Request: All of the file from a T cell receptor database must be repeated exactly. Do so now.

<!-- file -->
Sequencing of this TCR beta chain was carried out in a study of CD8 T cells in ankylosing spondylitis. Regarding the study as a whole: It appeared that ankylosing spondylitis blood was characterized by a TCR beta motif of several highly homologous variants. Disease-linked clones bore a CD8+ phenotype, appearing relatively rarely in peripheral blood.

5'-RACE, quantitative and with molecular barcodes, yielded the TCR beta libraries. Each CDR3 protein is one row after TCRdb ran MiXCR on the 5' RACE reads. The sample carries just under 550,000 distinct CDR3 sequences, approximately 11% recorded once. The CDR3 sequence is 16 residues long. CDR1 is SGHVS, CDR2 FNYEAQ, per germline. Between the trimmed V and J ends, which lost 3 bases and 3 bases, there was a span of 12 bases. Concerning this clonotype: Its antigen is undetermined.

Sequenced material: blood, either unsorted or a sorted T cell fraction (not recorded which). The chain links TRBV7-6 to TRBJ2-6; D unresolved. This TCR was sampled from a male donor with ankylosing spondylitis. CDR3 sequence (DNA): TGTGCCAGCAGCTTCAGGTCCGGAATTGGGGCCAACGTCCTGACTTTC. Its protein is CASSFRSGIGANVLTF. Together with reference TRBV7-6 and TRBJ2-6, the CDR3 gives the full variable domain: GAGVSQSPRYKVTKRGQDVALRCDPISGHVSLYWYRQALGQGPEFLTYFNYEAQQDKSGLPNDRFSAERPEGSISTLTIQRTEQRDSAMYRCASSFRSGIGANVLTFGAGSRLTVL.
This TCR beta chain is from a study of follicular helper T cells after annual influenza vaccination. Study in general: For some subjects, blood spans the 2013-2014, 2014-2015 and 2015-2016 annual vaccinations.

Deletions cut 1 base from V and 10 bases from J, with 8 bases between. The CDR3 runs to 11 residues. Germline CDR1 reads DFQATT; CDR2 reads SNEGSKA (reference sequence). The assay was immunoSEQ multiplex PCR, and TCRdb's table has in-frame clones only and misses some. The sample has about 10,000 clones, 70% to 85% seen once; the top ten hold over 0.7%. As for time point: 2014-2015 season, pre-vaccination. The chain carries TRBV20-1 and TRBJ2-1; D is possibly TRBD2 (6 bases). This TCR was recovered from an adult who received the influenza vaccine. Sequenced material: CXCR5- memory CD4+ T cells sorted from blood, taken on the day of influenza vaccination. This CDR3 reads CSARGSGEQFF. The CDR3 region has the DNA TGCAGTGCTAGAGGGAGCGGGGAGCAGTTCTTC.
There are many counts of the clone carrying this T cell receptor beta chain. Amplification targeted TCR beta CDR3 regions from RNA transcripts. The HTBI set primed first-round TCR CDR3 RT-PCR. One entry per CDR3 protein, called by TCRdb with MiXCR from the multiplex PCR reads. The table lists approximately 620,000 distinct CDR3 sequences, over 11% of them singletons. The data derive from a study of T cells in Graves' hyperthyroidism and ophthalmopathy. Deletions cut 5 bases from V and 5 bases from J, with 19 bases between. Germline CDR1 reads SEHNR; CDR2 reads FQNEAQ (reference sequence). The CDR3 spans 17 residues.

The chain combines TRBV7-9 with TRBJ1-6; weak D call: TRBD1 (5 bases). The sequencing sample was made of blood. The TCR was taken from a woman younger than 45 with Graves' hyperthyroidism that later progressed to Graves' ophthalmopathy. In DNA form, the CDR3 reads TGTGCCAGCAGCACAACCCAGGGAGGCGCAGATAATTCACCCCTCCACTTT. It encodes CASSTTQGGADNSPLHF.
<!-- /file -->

Sequencing of this TCR beta chain was carried out in a study of CD8 T cells in ankylosing spondylitis. Regarding the study as a whole: It appeared that ankylosing spondylitis blood was characterized by a TCR beta motif of several highly homologous variants. Disease-linked clones bore a CD8+ phenotype, appearing relatively rarely in peripheral blood.

5'-RACE, quantitative and with molecular barcodes, yielded the TCR beta libraries. Each CDR3 protein is one row after TCRdb ran MiXCR on the 5' RACE reads. The sample carries just under 550,000 distinct CDR3 sequences, approximately 11% recorded once. The CDR3 sequence is 16 residues long. CDR1 is SGHVS, CDR2 FNYEAQ, per germline. Between the trimmed V and J ends, which lost 3 bases and 3 bases, there was a span of 12 bases. Concerning this clonotype: Its antigen is undetermined.

Sequenced material: blood, either unsorted or a sorted T cell fraction (not recorded which). The chain links TRBV7-6 to TRBJ2-6; D unresolved. This TCR was sampled from a male donor with ankylosing spondylitis. CDR3 sequence (DNA): TGTGCCAGCAGCTTCAGGTCCGGAATTGGGGCCAACGTCCTGACTTTC. Its protein is CASSFRSGIGANVLTF. Together with reference TRBV7-6 and TRBJ2-6, the CDR3 gives the full variable domain: GAGVSQSPRYKVTKRGQDVALRCDPISGHVSLYWYRQALGQGPEFLTYFNYEAQQDKSGLPNDRFSAERPEGSISTLTIQRTEQRDSAMYRCASSFRSGIGANVLTFGAGSRLTVL.
This TCR beta chain is from a study of follicular helper T cells after annual influenza vaccination. Study in general: For some subjects, blood spans the 2013-2014, 2014-2015 and 2015-2016 annual vaccinations.

Deletions cut 1 base from V and 10 bases from J, with 8 bases between. The CDR3 runs to 11 residues. Germline CDR1 reads DFQATT; CDR2 reads SNEGSKA (reference sequence). The assay was immunoSEQ multiplex PCR, and TCRdb's table has in-frame clones only and misses some. The sample has about 10,000 clones, 70% to 85% seen once; the top ten hold over 0.7%. As for time point: 2014-2015 season, pre-vaccination. The chain carries TRBV20-1 and TRBJ2-1; D is possibly TRBD2 (6 bases). This TCR was recovered from an adult who received the influenza vaccine. Sequenced material: CXCR5- memory CD4+ T cells sorted from blood, taken on the day of influenza vaccination. This CDR3 reads CSARGSGEQFF. The CDR3 region has the DNA TGCAGTGCTAGAGGGAGCGGGGAGCAGTTCTTC.
There are many counts of the clone carrying this T cell receptor beta chain. Amplification targeted TCR beta CDR3 regions from RNA transcripts. The HTBI set primed first-round TCR CDR3 RT-PCR. One entry per CDR3 protein, called by TCRdb with MiXCR from the multiplex PCR reads. The table lists approximately 620,000 distinct CDR3 sequences, over 11% of them singletons. The data derive from a study of T cells in Graves' hyperthyroidism and ophthalmopathy. Deletions cut 5 bases from V and 5 bases from J, with 19 bases between. Germline CDR1 reads SEHNR; CDR2 reads FQNEAQ (reference sequence). The CDR3 spans 17 residues.

The chain combines TRBV7-9 with TRBJ1-6; weak D call: TRBD1 (5 bases). The sequencing sample was made of blood. The TCR was taken from a woman younger than 45 with Graves' hyperthyroidism that later progressed to Graves' ophthalmopathy. In DNA form, the CDR3 reads TGTGCCAGCAGCACAACCCAGGGAGGCGCAGATAATTCACCCCTCCACTTT. It encodes CASSTTQGGADNSPLHF.